Rebound is being fuelled by some of Dubai’s highest property sales in 12 years and rising property and rental prices
With a glut of new projects on the drawing board, Dubai-based interior designers and architects say they are enjoying a post-pandemic boom.
From a master plan for a new hydroponic farm to an HQ for an investment bank, new offices for international law firms, boutique hotels, executive offices and ultra-luxurious residences, the design sector is on a roll, according to industry players.
Fuelled by some of Dubai’s highest property sales in 12 years and rising property and rental prices, there is a buoyancy in the market that has set the design sector on a steep upwards trajectory.
The rebound comes after Dubai has established itself as the design capital of the region, with Dubai Design Week and its trade fair Downtown Design bringing key players in the industry together each year in November.
With ongoing regional hotel projects from Pakistan to Morocco, offices in Saudi Arabia, luxury residential villas and mid-market apartment blocks, award-winning Dubai-based designer Pallavi Dean is in the process of expanding her successful practice.
“It’s no exaggeration to say the interior design market is going gangbusters. I haven’t seen this much frenzied demand for ID and architecture services since 2014 – the last big boom. So, we’re hiring people on a weekly basis. Competitors are poaching our staff, which is fair enough – there’s a war for talent and it’s a free market,” said the founder of ROAR.
“Many of the RIBA regional practices are very busy, with activity picking up in the market as the region looks forwards. Governments are all now thinking about how they can best serve their citizens and attract visitors with fresh projects that are true to the Gulf’s spirit,” said Andy Shaw, chair of Royal Institute of British Architects (RIBA) Gulf Chapter and co-founder of AMA, which recently completed the futuristic Harbour Master’s building in the new Dubai Harbour (pictured above).
Joakim De Rham, the designer behind Swiss Bureau Interior Design & Build, agreed, saying: “Dubai has managed the Covid crisis very well, which reassured many companies to continue their expansion plans. Many companies are also moving to Dubai as they recognise the benefit and potential of this city.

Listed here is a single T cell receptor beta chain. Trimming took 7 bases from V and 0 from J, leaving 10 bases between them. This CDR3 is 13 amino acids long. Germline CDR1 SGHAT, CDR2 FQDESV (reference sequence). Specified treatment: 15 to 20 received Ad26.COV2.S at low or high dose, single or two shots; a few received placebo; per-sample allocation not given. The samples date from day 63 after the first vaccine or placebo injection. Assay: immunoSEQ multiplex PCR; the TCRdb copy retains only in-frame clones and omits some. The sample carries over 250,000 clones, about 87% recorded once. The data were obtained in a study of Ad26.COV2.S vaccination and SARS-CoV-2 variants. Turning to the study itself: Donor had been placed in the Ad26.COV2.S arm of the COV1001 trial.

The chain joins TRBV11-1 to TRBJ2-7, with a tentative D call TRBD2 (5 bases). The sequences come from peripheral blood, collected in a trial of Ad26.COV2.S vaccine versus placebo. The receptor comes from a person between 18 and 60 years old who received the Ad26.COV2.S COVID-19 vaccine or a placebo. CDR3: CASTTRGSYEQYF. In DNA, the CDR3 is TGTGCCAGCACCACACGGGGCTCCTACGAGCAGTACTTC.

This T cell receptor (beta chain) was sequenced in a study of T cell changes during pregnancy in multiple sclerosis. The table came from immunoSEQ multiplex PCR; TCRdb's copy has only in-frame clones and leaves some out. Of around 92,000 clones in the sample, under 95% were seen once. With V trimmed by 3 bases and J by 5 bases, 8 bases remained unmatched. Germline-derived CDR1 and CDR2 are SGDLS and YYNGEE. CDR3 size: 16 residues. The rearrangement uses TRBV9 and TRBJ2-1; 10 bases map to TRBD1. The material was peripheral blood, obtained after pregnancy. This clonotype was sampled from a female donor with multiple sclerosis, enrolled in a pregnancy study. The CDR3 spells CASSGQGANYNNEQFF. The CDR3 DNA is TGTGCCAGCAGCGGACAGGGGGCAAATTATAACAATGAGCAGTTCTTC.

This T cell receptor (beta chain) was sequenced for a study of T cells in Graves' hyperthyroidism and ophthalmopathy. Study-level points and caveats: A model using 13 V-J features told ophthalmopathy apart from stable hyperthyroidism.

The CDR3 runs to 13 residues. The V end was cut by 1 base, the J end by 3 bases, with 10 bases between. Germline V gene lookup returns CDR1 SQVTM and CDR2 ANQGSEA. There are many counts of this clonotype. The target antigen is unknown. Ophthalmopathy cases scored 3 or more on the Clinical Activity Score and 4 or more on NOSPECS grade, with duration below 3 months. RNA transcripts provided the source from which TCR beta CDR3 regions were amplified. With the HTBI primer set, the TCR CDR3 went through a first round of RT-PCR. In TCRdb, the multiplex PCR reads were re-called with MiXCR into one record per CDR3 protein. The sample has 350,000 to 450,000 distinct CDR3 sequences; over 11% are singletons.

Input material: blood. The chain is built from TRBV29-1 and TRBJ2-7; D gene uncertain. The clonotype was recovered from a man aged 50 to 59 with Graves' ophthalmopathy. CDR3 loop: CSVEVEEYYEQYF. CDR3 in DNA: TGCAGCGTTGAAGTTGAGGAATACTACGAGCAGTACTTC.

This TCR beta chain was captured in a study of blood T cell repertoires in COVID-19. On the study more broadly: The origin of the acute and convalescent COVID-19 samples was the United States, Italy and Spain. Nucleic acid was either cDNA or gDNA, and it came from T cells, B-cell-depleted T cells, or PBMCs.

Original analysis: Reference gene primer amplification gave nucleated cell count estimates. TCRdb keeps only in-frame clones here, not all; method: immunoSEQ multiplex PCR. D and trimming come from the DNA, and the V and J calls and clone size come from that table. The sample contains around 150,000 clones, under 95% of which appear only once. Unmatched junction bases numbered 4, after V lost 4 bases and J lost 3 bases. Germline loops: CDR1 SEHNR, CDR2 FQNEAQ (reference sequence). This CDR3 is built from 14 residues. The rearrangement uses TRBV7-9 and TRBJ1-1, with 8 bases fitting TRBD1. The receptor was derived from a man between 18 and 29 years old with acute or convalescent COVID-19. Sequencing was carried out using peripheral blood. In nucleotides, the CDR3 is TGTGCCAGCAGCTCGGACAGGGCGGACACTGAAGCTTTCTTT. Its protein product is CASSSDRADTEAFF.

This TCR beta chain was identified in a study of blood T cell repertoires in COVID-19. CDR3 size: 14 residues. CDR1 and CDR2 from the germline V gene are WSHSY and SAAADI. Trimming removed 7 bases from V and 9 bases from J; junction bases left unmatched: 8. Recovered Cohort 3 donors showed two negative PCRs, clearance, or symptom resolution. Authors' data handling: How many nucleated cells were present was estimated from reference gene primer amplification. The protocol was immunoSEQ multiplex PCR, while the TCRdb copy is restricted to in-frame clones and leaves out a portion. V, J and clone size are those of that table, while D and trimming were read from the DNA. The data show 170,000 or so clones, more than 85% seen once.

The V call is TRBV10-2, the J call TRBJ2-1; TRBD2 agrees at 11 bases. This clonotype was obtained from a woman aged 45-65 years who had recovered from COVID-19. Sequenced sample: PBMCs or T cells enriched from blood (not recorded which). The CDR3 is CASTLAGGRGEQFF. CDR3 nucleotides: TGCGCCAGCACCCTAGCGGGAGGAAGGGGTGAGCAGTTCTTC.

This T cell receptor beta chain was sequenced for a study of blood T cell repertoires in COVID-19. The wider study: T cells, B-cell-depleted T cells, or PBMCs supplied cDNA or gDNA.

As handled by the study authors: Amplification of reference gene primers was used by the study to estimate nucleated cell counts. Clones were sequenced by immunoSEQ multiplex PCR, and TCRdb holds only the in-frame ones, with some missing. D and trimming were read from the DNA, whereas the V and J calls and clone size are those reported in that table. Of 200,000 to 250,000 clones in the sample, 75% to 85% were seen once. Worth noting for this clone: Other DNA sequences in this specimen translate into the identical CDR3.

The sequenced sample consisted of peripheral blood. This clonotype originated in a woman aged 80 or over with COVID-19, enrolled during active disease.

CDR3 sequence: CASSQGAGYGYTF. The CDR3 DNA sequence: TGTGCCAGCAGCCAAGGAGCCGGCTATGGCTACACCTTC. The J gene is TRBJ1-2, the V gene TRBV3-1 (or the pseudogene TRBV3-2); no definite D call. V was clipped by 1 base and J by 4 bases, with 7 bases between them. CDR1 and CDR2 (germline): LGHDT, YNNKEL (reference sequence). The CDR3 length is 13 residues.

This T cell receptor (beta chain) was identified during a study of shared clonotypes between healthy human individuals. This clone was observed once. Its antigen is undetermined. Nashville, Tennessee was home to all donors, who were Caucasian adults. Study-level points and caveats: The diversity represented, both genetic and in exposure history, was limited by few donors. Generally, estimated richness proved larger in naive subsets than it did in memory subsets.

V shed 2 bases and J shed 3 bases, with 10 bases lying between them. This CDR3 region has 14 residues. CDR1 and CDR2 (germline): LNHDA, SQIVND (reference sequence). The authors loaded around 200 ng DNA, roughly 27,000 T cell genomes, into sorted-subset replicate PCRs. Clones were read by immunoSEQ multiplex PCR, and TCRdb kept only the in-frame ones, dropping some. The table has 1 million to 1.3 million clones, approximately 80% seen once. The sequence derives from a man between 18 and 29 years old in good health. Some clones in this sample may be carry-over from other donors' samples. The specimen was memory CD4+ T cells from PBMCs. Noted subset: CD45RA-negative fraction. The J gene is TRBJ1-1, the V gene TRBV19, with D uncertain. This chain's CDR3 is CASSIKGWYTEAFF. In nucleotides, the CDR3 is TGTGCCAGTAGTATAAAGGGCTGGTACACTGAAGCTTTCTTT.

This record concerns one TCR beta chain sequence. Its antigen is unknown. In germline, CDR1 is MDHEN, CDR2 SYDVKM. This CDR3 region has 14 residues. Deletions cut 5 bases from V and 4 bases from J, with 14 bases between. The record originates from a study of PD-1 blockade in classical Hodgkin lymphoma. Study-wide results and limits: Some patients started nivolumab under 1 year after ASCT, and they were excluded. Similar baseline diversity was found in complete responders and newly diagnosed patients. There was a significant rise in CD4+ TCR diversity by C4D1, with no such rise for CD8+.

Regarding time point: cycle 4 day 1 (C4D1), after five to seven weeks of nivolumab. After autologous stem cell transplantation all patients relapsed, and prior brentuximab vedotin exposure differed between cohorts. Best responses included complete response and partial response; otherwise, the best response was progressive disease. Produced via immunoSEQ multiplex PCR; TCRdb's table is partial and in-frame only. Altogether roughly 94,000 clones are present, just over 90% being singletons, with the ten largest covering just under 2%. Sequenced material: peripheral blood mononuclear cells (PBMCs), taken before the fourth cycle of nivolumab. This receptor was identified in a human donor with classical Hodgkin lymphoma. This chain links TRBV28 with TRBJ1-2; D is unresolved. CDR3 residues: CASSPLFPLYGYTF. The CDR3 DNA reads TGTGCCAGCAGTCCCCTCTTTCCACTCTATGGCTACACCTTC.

“We were in a kind of fog last year, but since the beginning of 2021 we have started to have better visibility on the market and now the sky is blue,” added De Rham.
Swiss Bureau is currently working on projects regionwide, mainly for high-profile international firms, including Richemont/Cartier in Dubai, Azem and Roche in Riyadh, and Britishvolt in Abu Dhabi.
“Expo 2020 will definitely attract attention to Dubai and what this city can offer. The energies will be very positive! So different industries should benefit from it in the long term,” said De Rham.
British architect Jennie Binchy, director of Binchy & Binchy is also seeing a significant pick up in business. She said: “We are working on a flagship architectural project for Mercedes-Benz and a masterplan for a new hydroponic farm, [as well as] several private villas and a multi-storey building in Sharjah.
“We can certainly feel positive energy and entrepreneurial adrenaline flowing through this city again, though there is a definite change in tack this year. We are finding a slower and more considered approach in signing up new projects. Safety, security and wellness are at the forefront of client considerations. Private residential projects are taking up an even more significant portion of our workflow.”
Raj Sanotra, CEO of KCA International, is equally bullish about the market, saying: “The term ‘business as usual’ has never been more apt at KCA. Despite the ramifications of the pandemic, we have been extremely busy in the Middle East and Far East. This has resulted in new projects, including boutique hotels, HQ buildings and high-end residences.”